• U.S. Rep. Joaquín Castro, D-San Antonio, took to Twitter on Thursday to call out a San Antonio school assignment about slavery that he called “unacceptable.”  >> Read more trending news Castro tweeted an image of the assignment, which asked students to list both positive and negative aspects to living as a slave.  The charter school where the assignment came from, Great Hearts, has since responded in a statement on Facebook saying that it would conduct an audit of the textbook the assignment at its Monte Vista North campus came from and decide whether or not to use the textbook in the future. The statement also said that the assignment had only been used by one teacher, at one campus:  'We fully intend to make sure something like this does not happen again and will keep parents posted as we address this issue further,' Great Hearts said of the incident.
  • A volcano in southern Japan has erupted for the first time in 250 years, and authorities set up a no-go zone around the mountain. Mount Io spewed smoke and ash high into the sky Thursday in its first eruption since 1768. Japan’s Meteorological Agency on Friday expanded a no-go zone to the entire mountain from previously just around the volcano’s crater. Explosions have briefly subsided Friday, but officials cautioned residents in nearby towns against falling volcanic rocks and ash. The volcano is part of the Kirishima mountain range on Japan’s southern main island of Kyushu. The area is about 620 miles southwest of Tokyo. Another volcano nearby also erupted violently in March for the first time in seven years. Japan sits on the Pacific “Ring of Fire” and has 110 active volcanoes.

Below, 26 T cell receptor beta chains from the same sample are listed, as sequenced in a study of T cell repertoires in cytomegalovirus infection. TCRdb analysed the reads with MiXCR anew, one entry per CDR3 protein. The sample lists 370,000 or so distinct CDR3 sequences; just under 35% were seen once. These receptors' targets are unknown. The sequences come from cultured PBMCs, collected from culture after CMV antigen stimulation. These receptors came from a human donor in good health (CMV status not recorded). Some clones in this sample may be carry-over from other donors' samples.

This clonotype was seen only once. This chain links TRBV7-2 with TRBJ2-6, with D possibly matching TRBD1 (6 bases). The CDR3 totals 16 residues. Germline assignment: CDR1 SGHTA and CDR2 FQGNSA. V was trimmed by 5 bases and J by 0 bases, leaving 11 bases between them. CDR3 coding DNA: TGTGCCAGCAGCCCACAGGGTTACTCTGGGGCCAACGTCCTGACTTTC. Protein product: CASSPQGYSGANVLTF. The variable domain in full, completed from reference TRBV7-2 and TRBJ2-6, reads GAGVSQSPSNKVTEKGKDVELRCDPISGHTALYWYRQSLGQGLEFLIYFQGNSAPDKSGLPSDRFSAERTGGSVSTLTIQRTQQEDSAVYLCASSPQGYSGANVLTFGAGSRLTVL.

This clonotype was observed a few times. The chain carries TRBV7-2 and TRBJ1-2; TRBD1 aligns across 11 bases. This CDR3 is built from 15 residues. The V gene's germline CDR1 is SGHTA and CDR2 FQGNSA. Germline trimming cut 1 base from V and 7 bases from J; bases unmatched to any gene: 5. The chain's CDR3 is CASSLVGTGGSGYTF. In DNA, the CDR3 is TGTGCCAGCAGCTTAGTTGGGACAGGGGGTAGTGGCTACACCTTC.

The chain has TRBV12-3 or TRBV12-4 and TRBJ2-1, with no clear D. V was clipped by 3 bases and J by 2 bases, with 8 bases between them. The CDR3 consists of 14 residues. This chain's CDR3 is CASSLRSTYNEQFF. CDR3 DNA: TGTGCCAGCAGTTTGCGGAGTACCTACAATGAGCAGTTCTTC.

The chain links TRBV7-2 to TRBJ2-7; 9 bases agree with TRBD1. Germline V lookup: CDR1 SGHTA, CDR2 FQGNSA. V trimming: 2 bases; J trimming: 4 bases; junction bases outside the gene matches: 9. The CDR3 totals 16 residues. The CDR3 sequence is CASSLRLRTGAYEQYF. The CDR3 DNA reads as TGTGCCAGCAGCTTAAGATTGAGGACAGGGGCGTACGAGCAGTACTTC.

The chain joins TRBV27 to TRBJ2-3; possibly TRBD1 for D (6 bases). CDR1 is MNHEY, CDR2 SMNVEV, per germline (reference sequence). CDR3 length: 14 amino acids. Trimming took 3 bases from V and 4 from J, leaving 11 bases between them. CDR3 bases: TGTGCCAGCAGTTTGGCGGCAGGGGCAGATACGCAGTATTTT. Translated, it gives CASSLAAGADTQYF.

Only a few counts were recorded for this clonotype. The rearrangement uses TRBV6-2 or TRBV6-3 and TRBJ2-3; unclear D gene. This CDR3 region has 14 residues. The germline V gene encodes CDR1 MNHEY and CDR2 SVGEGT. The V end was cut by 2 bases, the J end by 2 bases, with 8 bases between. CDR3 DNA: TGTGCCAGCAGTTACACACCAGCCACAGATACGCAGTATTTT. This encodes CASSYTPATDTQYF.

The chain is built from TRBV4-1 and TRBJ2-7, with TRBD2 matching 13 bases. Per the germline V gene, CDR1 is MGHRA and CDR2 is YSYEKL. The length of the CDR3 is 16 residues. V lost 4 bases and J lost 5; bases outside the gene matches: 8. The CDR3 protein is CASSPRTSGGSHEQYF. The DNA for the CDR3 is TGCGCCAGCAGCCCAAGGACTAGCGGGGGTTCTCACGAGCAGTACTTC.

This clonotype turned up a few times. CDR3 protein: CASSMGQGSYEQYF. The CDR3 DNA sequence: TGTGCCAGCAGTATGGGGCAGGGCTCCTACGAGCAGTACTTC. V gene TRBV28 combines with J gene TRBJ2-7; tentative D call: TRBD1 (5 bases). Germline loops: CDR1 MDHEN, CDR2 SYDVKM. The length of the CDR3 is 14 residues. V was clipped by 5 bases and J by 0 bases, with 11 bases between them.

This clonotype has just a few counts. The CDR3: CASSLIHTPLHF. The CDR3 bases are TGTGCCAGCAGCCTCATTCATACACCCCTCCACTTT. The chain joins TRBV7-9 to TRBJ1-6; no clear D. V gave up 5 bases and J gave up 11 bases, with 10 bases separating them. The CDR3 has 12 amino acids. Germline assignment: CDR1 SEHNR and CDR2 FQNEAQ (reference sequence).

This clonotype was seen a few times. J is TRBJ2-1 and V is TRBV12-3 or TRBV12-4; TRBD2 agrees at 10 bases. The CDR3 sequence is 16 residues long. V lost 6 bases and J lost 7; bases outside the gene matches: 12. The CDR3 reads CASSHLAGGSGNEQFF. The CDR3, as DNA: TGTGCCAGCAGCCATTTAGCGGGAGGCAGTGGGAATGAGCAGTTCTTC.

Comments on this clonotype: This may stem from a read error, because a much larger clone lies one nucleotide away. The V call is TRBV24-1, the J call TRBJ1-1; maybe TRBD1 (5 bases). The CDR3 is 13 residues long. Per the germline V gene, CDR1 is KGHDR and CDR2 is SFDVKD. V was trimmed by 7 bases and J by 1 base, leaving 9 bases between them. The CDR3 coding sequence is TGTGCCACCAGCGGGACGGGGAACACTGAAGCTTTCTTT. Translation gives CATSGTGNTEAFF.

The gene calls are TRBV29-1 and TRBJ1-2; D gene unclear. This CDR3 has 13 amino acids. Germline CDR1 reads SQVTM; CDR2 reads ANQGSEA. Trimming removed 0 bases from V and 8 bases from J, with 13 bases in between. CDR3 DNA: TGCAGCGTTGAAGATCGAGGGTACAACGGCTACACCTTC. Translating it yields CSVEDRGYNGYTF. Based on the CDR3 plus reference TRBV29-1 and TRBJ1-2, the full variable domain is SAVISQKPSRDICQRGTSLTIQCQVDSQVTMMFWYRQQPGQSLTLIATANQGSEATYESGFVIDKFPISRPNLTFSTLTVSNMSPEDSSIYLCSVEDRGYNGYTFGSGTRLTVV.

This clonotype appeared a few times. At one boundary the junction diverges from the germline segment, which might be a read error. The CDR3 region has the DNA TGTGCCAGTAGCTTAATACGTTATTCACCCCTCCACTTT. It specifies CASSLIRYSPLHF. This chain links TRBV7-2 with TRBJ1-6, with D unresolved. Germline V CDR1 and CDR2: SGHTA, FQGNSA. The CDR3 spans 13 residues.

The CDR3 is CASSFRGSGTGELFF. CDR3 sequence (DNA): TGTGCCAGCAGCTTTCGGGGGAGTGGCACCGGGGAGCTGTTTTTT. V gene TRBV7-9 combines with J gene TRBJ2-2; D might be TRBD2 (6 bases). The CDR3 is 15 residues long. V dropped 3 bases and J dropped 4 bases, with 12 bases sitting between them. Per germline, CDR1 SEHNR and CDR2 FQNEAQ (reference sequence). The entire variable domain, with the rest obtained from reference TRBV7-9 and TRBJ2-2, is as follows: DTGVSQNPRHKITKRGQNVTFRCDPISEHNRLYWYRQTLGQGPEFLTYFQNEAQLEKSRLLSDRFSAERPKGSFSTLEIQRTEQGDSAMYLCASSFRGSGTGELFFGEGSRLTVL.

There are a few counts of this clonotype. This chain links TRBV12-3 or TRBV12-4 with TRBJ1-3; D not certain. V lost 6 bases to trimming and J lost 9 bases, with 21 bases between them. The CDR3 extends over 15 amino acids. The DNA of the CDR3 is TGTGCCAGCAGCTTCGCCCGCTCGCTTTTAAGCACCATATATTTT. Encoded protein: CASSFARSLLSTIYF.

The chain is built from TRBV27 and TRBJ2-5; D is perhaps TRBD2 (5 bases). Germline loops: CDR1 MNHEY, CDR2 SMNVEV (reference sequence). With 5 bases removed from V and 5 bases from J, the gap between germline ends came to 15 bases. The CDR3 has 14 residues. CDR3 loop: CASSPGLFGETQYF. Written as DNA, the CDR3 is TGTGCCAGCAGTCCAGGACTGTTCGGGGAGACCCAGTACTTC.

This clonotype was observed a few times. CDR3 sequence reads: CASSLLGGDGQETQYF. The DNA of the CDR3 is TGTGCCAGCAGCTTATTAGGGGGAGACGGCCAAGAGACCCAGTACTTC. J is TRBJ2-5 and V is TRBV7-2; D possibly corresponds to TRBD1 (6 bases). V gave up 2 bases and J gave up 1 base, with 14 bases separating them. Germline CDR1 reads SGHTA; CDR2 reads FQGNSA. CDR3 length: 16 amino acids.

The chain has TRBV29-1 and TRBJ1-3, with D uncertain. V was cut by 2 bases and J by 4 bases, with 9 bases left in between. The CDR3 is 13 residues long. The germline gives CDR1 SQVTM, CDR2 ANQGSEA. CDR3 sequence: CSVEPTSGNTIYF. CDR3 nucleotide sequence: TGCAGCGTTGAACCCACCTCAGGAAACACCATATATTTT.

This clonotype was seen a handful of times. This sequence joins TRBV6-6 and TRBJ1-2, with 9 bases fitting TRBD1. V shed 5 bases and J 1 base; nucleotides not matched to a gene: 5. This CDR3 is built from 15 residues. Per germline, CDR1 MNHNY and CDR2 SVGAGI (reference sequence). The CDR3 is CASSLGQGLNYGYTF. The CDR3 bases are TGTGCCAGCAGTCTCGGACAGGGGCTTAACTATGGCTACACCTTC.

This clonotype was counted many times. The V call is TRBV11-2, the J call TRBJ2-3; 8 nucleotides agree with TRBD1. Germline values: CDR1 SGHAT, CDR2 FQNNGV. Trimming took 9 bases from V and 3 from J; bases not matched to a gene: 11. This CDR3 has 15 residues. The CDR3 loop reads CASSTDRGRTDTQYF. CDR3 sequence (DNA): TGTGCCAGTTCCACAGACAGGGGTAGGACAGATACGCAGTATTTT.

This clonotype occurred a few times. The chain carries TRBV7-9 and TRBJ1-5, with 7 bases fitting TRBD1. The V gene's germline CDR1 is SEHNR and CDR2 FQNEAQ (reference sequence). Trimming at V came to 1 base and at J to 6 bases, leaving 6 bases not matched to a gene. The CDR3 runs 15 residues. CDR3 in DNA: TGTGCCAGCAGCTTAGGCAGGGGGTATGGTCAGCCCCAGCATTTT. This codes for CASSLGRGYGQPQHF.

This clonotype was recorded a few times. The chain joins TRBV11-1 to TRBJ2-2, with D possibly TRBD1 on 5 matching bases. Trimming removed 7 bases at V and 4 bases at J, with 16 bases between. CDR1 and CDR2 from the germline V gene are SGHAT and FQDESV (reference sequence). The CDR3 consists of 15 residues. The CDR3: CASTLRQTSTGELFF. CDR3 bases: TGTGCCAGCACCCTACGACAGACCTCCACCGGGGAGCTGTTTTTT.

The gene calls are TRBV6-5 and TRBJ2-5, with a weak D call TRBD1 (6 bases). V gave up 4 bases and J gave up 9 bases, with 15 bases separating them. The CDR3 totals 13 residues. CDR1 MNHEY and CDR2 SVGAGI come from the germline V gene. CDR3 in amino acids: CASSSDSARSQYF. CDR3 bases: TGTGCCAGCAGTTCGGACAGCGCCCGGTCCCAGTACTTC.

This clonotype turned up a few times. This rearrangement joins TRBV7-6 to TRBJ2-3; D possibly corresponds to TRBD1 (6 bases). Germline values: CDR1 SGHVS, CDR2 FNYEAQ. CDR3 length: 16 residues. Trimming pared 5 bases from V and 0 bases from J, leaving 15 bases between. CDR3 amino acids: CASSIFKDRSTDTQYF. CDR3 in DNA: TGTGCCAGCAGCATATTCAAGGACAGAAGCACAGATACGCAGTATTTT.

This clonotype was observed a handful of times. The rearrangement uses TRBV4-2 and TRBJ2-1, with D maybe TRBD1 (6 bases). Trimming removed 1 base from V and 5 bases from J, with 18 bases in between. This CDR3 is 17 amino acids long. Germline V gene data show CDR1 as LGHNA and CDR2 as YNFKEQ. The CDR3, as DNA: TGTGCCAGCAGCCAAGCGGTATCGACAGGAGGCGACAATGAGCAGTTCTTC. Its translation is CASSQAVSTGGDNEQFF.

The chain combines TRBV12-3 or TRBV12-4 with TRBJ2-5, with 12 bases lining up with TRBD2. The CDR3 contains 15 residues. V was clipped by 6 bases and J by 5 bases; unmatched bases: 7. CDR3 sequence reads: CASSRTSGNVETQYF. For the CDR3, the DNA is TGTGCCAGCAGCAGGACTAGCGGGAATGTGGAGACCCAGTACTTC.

• The legal fight over the 2016 elections expanded further on Friday, as the Democratic National Committee filed a wide-ranging lawsuit against President Donald Trump’s campaign, top aides, one of Mr. Trump’s sons, his son-in-law, the Russian government, and others caught up in the investigation of Russian interference in the 2016 race for the White House. The 66 page lawsuit, filed in the Southern District of New York, where an FBI raid recently took place on the President’s personal lawyer, alleges a broad conspiracy involving Russia, its intelligence service, and members of the Trump inner circle, like former campaign manager Paul Manafort. “No one is above the law,” the lawsuit begins. “In the Trump Campaign, Russia found a willing and active partner in this effort.” DNC lawsuit accuses Trump campaign, Russia of a conspiracy that 'constituted an act of previously unimaginable treachery.' — Steven Portnoy (@stevenportnoy) April 20, 2018 The charges cover everything from racketeering, conspiracy, computer fraud, trespass, and more, claiming the hacking effort was a coordinated effort with the Trump Campaign, designed to damage the bid of Hillary Clinton for the White House. Along with the Russian government and intelligence service known as the GRU, the Democratic lawsuit names Julian Assange and Wikileaks, the Trump Campaign, Donald Trump, Jr., Paul Manafort, Roger Stone, Jared Kushner, and two campaign aides who have already agreed to help the Russia investigation, George Papadopoulos and Richard Gates. The document did not seem to make public any brand new details about how the hacking occurred at the DNC or with members of the Clinton campaign. In the lawsuit, Democrats charge “Russia’s cyberattack on the DNC began only weeks after Trump announced his candidacy for President,” in June 2015. “In April 2016, another set of Russian intelligence agents successfully hacked into the DNC, saying that “massive amounts of data” were taken from DNC servers. The lawsuit makes no mention of the FBI warning to the DNC that it was being hacked, and how that was ignored for weeks by officials at DNC headquarters in Washington. If the lawsuit actually goes forward, it would not only involve evidence being gathered from those being challenged by the Democrats – but some made clear it could open the DNC hacking response to a further review as well in terms of discovery.